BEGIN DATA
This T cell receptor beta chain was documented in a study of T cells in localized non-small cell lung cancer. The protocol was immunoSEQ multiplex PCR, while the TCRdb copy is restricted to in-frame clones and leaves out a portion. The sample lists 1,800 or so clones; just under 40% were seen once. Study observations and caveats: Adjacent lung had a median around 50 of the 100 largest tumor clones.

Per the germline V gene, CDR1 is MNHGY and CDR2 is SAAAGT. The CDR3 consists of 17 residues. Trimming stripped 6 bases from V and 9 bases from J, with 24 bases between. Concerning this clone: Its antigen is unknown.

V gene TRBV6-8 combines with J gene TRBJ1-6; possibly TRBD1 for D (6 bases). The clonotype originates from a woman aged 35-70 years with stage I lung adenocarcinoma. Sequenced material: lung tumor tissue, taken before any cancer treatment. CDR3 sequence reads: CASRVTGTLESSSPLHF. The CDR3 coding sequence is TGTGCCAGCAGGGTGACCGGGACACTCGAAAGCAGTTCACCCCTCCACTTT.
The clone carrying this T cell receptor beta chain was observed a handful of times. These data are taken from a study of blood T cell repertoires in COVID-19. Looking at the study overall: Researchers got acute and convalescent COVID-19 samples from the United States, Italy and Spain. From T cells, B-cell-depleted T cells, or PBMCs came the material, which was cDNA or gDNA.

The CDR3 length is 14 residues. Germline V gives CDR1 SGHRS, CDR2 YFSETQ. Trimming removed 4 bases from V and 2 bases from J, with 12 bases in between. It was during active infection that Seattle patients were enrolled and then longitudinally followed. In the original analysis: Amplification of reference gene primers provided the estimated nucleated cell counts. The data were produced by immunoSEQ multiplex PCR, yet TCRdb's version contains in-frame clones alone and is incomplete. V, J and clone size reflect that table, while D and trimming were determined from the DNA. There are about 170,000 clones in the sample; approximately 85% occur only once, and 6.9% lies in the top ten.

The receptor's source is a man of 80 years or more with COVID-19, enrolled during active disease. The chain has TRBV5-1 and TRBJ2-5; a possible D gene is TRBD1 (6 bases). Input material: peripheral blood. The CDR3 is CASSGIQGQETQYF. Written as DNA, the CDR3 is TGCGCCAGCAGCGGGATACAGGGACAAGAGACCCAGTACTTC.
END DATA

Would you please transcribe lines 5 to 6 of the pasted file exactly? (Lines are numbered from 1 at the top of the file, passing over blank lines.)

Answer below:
The CDR3 length is 14 residues. Germline V gives CDR1 SGHRS, CDR2 YFSETQ. Trimming removed 4 bases from V and 2 bases from J, with 12 bases in between. It was during active infection that Seattle patients were enrolled and then longitudinally followed. In the original analysis: Amplification of reference gene primers provided the estimated nucleated cell counts. The data were produced by immunoSEQ multiplex PCR, yet TCRdb's version contains in-frame clones alone and is incomplete. V, J and clone size reflect that table, while D and trimming were determined from the DNA. There are about 170,000 clones in the sample; approximately 85% occur only once, and 6.9% lies in the top ten.

The receptor's source is a man of 80 years or more with COVID-19, enrolled during active disease. The chain has TRBV5-1 and TRBJ2-5; a possible D gene is TRBD1 (6 bases). Input material: peripheral blood. The CDR3 is CASSGIQGQETQYF. Written as DNA, the CDR3 is TGCGCCAGCAGCGGGATACAGGGACAAGAGACCCAGTACTTC.